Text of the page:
Girl: Feud led to Deltona killings

A teen friend of Troy Victorino's suggests a man who wasn't at the house the night of the slayings enraged the suspect.
Kristen Reed Sentinel Staff Writer
Posted September 14, 2005

The woman investigators have said was the main focus of the attackers in the Deltona massacre might not have been the primary target.

It might have been her boyfriend and another man -- a friend who wasn't at the Telford Lane home the night six people and a dog were beaten to death with aluminum baseball bats but, according to a witness, may have inadvertently set off the chain of events that led to one of the worst mass killings in Central Florida.

In a newly released interview with investigators, a then-16-year-old girl who called herself a close friend of accused ringleader Troy Victorino described a feud between Victorino and a man named Abigael Vazquez that escalated in the week before the Aug. 6, 2004, slayings.

She accused Vazquez, 19, of persuading victim Francisco "Flaco" Ayo Roman to take the video-game systems and clothing Victorino, 28, had left behind in the home where he was squatting, according to the investigative reports. She said as a result, Victorino became enraged at Vazquez and Roman.

"He was so mad," the girl said of Victorino. She said he told her, "They took everything. I have nothing. They left me with empty suitcases and my court papers."

Neither the girl nor her parents could be reached for comment by the Orlando Sentinel.

Her account echoes the statement of another witness who was recruited for the attack but backed out. Brandon Graham, who said he initially agreed to help Victorino carry out the killings because he was afraid for his own life, told investigators that the week before the killings Victorino shot at a carload of people, including Vazquez and Roman. Victorino told Graham that the people in the car had robbed him, a report shows.

Investigators have said that Victorino was so angry about the missing items he recruited three friends to beat the six people staying at the Telford Lane home and that 22-year-old Erin Belanger, Roman's girlfriend, was the main target. Her body was the most badly beaten.

The items -- two Xbox video-game systems, a Game Cube, clothing and personal documents -- were left in Belanger's grandmother's house, where Victorino and others had been staying. When Belanger discovered the squatters, she called deputies, who said she could keep or throw out what was left behind.

"I told her to do whatever she wanted with it," Erin's father, Bill Belanger, said. He said his daughter and some friends went to the house to get rid of some of the stuff. Erin Belanger never told him the names of who went. "She shouldn't be murdered because of it."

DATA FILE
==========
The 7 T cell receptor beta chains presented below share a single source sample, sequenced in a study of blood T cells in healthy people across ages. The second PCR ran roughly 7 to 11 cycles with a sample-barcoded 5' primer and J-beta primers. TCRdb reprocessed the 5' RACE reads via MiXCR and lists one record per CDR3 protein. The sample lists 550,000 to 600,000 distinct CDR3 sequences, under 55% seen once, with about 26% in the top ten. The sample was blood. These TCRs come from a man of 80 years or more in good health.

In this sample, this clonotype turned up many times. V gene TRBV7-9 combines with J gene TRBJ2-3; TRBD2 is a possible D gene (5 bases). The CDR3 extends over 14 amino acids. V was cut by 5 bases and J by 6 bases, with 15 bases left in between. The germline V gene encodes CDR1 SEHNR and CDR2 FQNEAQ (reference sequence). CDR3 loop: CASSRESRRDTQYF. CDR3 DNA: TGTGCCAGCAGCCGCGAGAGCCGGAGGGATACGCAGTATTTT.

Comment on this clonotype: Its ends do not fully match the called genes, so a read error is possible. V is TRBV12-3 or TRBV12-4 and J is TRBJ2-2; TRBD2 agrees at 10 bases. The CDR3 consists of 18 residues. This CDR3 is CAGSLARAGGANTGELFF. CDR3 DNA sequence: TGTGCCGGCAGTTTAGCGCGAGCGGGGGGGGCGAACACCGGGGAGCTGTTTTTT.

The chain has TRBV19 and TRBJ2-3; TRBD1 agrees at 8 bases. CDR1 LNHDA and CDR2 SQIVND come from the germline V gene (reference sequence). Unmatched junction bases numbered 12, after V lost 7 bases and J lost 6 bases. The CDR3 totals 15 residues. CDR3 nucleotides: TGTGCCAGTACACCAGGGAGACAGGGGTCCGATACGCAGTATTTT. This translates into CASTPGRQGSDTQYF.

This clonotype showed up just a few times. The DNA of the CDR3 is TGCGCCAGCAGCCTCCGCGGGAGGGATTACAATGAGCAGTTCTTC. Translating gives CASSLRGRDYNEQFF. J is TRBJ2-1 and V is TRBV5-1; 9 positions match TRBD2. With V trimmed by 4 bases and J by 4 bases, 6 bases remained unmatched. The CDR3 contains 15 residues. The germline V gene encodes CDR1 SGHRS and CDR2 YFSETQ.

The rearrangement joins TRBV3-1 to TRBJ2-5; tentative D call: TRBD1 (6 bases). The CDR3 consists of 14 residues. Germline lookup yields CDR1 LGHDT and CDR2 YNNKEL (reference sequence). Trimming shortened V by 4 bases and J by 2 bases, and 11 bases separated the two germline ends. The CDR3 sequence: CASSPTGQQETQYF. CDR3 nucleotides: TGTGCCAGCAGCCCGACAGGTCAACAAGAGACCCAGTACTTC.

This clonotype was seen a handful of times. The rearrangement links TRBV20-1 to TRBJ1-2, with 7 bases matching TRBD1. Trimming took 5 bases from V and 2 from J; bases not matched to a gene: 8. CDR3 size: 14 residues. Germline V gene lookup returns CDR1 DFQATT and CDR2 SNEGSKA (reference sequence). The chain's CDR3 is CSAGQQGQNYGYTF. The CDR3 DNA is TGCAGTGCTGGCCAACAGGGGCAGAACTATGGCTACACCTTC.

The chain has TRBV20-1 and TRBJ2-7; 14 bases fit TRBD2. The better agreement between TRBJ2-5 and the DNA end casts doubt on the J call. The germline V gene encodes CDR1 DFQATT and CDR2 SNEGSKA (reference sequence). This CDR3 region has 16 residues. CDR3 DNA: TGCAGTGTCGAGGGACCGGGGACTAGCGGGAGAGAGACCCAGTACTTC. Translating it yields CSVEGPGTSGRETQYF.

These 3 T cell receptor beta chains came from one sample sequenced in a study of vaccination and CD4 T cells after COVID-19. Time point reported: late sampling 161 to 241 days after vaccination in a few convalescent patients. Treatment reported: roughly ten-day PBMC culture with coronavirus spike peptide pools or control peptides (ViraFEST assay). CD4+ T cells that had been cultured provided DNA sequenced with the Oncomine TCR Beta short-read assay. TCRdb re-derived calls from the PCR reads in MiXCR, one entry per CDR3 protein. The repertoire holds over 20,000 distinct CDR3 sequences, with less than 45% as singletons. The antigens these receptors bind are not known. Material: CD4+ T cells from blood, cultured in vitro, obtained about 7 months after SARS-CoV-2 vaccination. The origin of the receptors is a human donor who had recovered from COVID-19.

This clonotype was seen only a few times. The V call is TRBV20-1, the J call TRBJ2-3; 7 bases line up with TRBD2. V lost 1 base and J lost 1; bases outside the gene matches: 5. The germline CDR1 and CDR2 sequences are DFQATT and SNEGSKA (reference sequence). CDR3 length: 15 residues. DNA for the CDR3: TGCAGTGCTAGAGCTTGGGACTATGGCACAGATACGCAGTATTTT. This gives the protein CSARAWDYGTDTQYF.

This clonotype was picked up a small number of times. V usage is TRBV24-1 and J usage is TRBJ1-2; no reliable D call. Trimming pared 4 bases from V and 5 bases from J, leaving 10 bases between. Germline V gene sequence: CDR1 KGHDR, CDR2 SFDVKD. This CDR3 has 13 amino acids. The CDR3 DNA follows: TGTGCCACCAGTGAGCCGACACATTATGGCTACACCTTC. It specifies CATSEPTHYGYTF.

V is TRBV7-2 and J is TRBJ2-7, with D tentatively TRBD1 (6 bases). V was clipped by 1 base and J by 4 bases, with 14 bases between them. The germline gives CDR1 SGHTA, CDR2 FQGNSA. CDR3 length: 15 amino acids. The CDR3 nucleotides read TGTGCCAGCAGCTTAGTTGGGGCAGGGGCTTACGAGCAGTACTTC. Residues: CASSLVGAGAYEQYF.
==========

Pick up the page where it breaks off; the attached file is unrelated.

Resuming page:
The 16-year-old girl told investigators she and Victorino spotted people, including Vazquez, wearing Victorino's clothes.

She also said that Victorino had decided to handle the issue legally. "What I understood was that Troy called the police on them twice and the police didn't do anything," the girl said.

Volusia County sheriff's spokesman Gary Davidson said they have no record of the incident being reported.

"I've got to believe if it was reported to us we would have tried to take the appropriate action and at least document the incident," he said. Davidson said deputies did document stolen lawn equipment Victorino reported July 3, 2004.

And other investigative records indicate Victorino had plans to retaliate against the people he thought were responsible for taking his belongings.

Victorino and 19-year-olds Jerone Hunter, Michael Salas and Robert Anthony Cannon are charged with 14 felonies and face the death penalty if convicted in the attack.

The girl's statement included other details that family members of the victims cast doubt on. She said Victorino had an amicable conversation with Belanger about getting his things back and the two went to her grandmother's house the Sunday before she was killed but discovered the items were gone.

Bill Belanger said his daughter did tell Victorino he could get his stuff back, but she was too afraid of him to ever go to the house with him.

Vazquez's mother said Tuesday that she had never heard of the accusation against her son before.

"This is not true," Madeline Rivera said. "I don't know why she's saying bad things about Abigael."

Vazquez told investigators the day his friends' bodies were discovered that he and Victorino had a conflict. "I know that he wanted me," he said. "Troy thinks me and Flaco and Erin went into the house and stole all his clothes and stuff."

Vazquez also said Victorino's friends had been threatening his life, according to his statement. Weeks before the killings, Vazquez and his family also filed a complaint accusing Victorino of beating him up.

Vazquez has since been convicted of felony aggravated battery for hitting a friend over the head with a brick. He was sentenced to 10 years in prison.

Kristen Reed can be reached at kreed@orlandosentinel.com or 386-851-7924.